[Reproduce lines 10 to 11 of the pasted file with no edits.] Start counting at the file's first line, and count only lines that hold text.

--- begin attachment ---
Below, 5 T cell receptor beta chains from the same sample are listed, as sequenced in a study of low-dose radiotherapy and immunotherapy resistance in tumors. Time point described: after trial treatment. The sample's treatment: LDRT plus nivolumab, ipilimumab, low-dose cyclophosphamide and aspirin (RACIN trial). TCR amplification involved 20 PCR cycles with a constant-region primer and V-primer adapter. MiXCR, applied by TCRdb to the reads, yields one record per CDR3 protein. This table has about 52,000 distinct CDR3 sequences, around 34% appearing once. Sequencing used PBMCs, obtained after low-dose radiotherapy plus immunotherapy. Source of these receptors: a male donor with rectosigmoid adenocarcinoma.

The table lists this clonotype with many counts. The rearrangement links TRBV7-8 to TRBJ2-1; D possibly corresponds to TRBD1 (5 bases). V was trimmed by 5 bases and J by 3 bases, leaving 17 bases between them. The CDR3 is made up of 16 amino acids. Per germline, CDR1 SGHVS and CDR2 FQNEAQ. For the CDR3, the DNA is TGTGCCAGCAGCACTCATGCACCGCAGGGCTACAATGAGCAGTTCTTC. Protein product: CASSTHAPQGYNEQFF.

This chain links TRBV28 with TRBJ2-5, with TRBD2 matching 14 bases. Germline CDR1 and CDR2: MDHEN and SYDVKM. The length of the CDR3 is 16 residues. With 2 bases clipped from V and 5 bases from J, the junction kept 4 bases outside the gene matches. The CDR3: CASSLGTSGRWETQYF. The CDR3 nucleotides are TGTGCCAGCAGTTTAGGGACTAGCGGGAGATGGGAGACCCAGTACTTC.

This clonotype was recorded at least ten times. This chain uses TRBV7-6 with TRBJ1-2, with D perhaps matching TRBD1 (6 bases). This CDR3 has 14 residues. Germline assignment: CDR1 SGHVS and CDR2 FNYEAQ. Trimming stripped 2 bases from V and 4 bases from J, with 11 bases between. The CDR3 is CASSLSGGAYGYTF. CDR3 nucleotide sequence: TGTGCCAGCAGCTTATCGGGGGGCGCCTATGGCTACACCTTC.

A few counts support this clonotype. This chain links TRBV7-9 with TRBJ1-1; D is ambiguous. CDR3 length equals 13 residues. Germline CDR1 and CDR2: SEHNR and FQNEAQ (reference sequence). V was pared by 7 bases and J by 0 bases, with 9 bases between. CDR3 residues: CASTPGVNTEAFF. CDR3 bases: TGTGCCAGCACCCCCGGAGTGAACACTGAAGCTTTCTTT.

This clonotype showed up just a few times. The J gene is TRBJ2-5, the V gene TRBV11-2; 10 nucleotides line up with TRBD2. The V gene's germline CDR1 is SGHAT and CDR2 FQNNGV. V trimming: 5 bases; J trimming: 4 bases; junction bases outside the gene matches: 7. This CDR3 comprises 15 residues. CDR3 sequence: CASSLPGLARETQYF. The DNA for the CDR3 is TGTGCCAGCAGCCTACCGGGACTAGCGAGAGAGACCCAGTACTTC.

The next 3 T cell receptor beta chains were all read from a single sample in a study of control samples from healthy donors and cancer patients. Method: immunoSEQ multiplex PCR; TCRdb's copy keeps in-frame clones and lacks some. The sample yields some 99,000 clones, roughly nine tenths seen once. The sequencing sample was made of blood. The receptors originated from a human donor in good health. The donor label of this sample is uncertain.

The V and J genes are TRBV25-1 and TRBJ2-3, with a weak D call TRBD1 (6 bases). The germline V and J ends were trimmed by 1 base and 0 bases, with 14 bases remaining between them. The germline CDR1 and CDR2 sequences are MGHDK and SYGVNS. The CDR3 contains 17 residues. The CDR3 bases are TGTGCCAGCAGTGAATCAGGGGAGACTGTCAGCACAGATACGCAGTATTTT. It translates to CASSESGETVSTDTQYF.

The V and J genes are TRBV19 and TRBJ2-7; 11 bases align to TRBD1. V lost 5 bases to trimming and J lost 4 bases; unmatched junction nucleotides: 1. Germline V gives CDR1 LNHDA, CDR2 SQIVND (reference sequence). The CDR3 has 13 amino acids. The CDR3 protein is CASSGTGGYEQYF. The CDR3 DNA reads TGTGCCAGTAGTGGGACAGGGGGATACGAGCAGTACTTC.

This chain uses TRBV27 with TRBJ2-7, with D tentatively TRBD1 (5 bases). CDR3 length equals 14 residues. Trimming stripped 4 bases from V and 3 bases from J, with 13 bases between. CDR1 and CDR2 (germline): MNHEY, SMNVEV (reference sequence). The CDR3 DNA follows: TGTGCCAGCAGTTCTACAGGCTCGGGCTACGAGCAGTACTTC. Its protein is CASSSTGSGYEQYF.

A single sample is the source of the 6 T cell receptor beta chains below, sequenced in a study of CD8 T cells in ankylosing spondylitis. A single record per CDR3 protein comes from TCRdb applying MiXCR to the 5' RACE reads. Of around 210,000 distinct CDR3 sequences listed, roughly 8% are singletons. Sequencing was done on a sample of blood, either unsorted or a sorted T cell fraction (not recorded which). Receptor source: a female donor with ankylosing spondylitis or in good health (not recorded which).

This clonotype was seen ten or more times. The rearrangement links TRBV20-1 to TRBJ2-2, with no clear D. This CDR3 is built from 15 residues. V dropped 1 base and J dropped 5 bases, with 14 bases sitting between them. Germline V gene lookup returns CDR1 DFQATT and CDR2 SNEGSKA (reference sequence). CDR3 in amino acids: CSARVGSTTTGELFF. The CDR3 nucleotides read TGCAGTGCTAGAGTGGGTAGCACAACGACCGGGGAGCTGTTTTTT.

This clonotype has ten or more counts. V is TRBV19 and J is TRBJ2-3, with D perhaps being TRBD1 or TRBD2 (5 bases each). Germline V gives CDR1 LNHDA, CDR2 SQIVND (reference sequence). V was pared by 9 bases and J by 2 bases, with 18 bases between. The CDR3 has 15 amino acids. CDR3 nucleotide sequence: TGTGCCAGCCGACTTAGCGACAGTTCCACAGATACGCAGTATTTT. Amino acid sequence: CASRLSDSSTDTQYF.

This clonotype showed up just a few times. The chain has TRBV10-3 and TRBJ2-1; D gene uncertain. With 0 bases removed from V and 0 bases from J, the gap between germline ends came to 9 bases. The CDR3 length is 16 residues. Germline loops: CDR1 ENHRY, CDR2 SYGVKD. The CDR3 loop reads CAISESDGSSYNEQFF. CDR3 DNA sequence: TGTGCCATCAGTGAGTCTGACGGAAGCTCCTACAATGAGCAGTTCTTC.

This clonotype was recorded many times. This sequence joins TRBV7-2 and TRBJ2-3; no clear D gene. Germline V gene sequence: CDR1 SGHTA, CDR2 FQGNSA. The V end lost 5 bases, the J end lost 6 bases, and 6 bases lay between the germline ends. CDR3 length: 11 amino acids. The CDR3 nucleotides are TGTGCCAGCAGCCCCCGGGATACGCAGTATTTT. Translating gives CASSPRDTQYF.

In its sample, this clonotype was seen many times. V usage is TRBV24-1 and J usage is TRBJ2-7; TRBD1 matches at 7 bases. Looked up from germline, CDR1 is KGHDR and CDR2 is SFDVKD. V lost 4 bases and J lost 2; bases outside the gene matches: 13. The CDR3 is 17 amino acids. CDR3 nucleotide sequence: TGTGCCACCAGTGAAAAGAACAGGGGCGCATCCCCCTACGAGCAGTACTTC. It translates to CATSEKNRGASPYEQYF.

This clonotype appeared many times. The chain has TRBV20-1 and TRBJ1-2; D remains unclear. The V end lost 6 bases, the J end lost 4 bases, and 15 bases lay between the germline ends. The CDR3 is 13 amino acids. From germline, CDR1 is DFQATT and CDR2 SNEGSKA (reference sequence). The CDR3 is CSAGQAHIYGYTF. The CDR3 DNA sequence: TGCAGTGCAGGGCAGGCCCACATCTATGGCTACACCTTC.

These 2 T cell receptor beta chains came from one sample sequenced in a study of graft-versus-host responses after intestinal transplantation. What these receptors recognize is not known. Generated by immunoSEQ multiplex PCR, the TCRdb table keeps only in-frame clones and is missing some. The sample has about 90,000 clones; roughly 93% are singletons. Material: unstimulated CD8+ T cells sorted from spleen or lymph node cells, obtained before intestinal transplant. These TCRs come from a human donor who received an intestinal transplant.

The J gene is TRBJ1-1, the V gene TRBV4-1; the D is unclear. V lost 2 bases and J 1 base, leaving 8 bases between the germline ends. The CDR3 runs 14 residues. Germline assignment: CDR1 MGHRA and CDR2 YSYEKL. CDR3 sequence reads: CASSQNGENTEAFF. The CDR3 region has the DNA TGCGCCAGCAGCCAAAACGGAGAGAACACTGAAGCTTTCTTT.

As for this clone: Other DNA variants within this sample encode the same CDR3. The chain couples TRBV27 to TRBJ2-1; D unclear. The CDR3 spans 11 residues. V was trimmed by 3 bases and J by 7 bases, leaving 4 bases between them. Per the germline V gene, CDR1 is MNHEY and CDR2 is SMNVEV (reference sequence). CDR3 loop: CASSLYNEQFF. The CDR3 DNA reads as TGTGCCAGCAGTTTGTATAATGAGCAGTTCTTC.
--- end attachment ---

This chain uses TRBV27 with TRBJ2-7, with D tentatively TRBD1 (5 bases). CDR3 length equals 14 residues. Trimming stripped 4 bases from V and 3 bases from J, with 13 bases between. CDR1 and CDR2 (germline): MNHEY, SMNVEV (reference sequence). The CDR3 DNA follows: TGTGCCAGCAGTTCTACAGGCTCGGGCTACGAGCAGTACTTC. Its protein is CASSSTGSGYEQYF.

A single sample is the source of the 6 T cell receptor beta chains below, sequenced in a study of CD8 T cells in ankylosing spondylitis. A single record per CDR3 protein comes from TCRdb applying MiXCR to the 5' RACE reads. Of around 210,000 distinct CDR3 sequences listed, roughly 8% are singletons. Sequencing was done on a sample of blood, either unsorted or a sorted T cell fraction (not recorded which). Receptor source: a female donor with ankylosing spondylitis or in good health (not recorded which).